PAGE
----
Where do the characters go when the story ends?
2015 – 2018, filmnovel
Druk: Publication Studio Rotterdam
Vormgeving: Yin Yin Wong
Redactie en video en vorm: Karina Beumer
Schrijvers: Geoffrey de Beer, Erik Hagoort, Brenda Tempelaar, Winnie Claessens, Alexandra Crouwers, Valerie Van Roey, Céline Mathieu, Ingrid Verhoeven, Dennis Van Mol, Karl Ove Knausgård, Ruth Joos, Els, Simon Kentgens, Welmer Keesmaat, Edwin Deen, Stefan Wouters, Stefan van der Meer, Nico Dockx, Hans de Jonge, Lydia Debeer, Timo van Grinsven, Lise Lotte ten Voorde, Eleanor Duffin, Yin Yin Wong, Stijn Huijts, Puck Vonk
Dimensions: 140㎜ × 240㎜ × 26㎜
Prijs: dertig euro
Open For New Challenges
2016, HDV color stereo 30’13’’
with Geoffrey de Beer, Bart Vanderbiesen, Tiago Duarte, Erik Hagoort, Brenda Tempelaar, Winnie Claessens, Céline Mathieu, Mihnea Mircan, Alessandro Melis, Valerie Van Roey, Ingrid Verhoeven
Was Het Maar Zo Makkelijk
2016, HDV color stereo | 22’37”
with: Karl Ove Knausgård, Ruth Joos, Els, Simon Kentgens, Welmer Keesmaat, Edwin Deen, Stefan Wouters, Stefan van der Meer, Nico Dockx
We Have To Think Of Something Else
2016,HDV color stereo 11’35”
with: Hans de Jonge, Lydia Debeer, Timo van Grinsven
Where do the characters go when the story ends? is both a book and a film trilogy. It comprises Beumer’s recent films ‘Open for new challenges’, ‘Was het maar zo makkelijk’ (If only it were that easy) and ‘We have to think of something else’ (part One and Two). The book chronicles each film frame by frame, interspersing images with texts by Eleanor Duffin, Brenda Tempelaar, Céline Mathieu, Ingrid Verhoeven, Dennis Van Mol, Els, Lise Lotte ten Voorde, Puck Vonk, Stijn Huijts and an accompanying ‘director’s commentary’ dialogue between Beumer and Publication Studio’s Yin Yin Wong, which documents the development of the book itself.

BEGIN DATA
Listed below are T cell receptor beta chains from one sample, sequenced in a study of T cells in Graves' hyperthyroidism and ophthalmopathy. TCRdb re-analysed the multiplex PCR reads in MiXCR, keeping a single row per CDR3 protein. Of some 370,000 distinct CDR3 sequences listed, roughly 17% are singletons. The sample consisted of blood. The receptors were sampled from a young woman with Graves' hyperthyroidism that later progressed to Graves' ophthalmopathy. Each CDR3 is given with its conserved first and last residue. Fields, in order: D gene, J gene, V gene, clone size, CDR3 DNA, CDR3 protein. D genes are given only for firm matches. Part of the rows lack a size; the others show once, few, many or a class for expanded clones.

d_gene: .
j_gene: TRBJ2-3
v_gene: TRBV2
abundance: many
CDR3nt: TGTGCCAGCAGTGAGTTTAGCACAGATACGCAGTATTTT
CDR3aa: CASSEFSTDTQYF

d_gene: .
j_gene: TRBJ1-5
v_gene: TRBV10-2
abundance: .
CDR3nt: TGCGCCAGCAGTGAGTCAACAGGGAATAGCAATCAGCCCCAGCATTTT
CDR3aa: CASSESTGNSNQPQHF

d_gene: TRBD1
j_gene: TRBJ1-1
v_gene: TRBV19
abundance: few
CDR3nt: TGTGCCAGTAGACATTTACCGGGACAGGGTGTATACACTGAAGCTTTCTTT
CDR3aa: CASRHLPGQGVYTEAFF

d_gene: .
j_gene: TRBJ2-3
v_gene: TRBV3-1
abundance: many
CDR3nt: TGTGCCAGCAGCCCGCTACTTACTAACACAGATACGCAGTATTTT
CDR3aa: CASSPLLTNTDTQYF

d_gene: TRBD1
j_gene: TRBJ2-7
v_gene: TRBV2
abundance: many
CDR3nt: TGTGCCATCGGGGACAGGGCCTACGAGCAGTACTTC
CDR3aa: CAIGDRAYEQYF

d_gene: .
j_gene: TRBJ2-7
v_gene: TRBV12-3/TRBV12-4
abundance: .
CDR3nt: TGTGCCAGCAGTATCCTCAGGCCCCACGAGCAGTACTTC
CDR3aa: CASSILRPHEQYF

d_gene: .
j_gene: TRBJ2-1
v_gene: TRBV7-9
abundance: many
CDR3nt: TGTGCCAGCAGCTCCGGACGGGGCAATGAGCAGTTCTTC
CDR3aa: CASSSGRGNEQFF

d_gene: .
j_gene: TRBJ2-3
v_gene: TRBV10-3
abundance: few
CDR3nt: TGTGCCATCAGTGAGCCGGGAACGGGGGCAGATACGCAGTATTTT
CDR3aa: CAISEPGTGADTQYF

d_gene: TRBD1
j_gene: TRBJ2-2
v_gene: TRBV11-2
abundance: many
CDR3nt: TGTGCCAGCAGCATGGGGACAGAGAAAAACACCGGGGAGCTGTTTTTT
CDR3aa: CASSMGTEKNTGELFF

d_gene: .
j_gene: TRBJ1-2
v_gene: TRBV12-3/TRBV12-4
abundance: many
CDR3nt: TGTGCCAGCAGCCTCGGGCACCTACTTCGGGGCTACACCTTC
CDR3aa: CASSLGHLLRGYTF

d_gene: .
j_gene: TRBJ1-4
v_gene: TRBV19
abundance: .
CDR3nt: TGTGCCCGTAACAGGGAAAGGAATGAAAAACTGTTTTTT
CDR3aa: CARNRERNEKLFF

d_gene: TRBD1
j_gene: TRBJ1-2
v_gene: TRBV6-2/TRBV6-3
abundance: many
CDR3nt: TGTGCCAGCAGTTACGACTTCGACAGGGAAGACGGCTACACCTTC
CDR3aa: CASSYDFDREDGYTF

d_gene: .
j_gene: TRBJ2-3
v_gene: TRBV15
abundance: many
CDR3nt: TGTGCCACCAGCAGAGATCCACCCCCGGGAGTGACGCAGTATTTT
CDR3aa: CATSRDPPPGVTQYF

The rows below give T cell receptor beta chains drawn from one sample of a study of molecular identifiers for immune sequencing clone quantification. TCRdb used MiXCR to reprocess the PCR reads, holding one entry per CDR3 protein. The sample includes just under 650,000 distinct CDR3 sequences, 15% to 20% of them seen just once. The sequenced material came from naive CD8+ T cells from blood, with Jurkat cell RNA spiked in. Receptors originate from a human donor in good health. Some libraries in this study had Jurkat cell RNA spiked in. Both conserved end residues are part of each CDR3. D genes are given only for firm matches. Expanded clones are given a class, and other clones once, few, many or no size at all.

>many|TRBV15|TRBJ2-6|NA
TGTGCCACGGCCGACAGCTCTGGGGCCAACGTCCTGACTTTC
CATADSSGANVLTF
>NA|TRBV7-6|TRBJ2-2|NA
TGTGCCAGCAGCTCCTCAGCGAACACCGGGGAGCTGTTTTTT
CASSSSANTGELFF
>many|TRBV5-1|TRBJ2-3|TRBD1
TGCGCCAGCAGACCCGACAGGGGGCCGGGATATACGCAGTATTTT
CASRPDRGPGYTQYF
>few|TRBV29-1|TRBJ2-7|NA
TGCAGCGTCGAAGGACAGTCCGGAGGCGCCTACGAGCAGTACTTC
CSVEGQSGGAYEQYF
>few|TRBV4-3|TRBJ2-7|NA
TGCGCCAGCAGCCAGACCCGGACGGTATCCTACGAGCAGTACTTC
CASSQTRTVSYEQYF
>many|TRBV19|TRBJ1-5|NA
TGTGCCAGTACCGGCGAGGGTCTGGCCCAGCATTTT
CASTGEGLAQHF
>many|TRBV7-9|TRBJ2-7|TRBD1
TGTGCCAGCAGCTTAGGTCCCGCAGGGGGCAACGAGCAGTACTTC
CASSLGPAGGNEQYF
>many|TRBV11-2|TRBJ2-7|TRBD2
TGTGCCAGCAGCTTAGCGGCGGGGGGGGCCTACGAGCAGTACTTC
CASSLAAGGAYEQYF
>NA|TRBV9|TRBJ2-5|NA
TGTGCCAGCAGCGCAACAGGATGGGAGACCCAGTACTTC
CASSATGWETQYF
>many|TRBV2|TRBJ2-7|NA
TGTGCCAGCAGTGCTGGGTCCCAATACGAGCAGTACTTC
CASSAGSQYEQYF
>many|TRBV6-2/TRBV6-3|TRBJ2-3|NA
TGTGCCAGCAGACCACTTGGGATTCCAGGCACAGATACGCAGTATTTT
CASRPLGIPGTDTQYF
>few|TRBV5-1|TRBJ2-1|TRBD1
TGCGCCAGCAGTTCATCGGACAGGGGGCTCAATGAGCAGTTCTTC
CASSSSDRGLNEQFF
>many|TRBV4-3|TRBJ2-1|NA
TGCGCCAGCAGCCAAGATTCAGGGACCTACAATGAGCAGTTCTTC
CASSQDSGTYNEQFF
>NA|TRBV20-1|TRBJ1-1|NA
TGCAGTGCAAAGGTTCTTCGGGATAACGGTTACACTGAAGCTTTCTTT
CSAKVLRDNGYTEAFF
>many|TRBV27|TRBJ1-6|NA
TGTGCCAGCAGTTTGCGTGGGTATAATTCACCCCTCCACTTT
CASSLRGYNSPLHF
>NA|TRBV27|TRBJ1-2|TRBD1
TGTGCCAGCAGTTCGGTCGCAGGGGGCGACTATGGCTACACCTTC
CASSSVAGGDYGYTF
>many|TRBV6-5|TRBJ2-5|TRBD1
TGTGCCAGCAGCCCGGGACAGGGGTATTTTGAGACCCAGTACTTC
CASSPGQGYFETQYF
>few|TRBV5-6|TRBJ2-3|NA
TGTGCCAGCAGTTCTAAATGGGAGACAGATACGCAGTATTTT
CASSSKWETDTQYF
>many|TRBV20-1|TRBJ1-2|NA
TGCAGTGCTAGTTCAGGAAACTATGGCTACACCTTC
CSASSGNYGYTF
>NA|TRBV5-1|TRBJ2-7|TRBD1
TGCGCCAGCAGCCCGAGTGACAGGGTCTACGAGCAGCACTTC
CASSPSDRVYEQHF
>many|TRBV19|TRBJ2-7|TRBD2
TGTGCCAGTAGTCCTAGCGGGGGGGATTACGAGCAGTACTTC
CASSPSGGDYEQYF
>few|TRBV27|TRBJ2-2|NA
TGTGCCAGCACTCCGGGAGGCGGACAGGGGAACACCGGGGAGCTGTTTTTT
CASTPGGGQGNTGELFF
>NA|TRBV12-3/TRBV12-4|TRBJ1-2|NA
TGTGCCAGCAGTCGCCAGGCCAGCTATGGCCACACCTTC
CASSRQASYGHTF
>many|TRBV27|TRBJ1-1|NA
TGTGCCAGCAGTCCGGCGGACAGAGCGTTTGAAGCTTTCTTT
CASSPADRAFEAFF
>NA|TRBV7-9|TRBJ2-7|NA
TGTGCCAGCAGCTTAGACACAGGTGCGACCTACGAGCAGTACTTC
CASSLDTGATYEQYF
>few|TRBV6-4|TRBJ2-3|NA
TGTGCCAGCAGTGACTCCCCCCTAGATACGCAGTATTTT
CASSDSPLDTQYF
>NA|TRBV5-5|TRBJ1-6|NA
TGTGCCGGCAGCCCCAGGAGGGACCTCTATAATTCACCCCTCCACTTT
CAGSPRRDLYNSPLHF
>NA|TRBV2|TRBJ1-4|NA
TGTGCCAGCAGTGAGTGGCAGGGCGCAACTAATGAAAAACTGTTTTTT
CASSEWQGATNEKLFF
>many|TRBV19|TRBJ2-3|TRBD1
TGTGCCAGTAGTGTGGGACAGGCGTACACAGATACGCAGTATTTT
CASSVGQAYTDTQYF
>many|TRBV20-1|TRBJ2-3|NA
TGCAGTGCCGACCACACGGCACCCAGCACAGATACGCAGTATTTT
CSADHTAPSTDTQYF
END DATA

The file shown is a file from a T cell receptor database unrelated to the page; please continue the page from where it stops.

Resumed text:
In the spirit of Beumer’s practice, this project is a process of accumulation. Within the films, scripts are build up by being repeatedly enacted, continuously altered and constantly renegotiated. Tools of communication — translation, indication, instruction, and explanation — become stage directions and create entry points for improvisation, weaving reality throughout the scripts that somehow, perhaps through the act of framing itself as art, becomes a fiction of its own. And just as the film becomes an exhibition becomes a book, the status of the participants shifts along with the work too — elements fold onto each other as people unexpectedly find themselves at once an incidental bystander and a star of the film, somehow signing their autographs at its book launch.
– Publication Studio Rotterdam
“Every time she thinks or reads the word meta,
she has to search again for its meaning.”
— Eleanor Duffin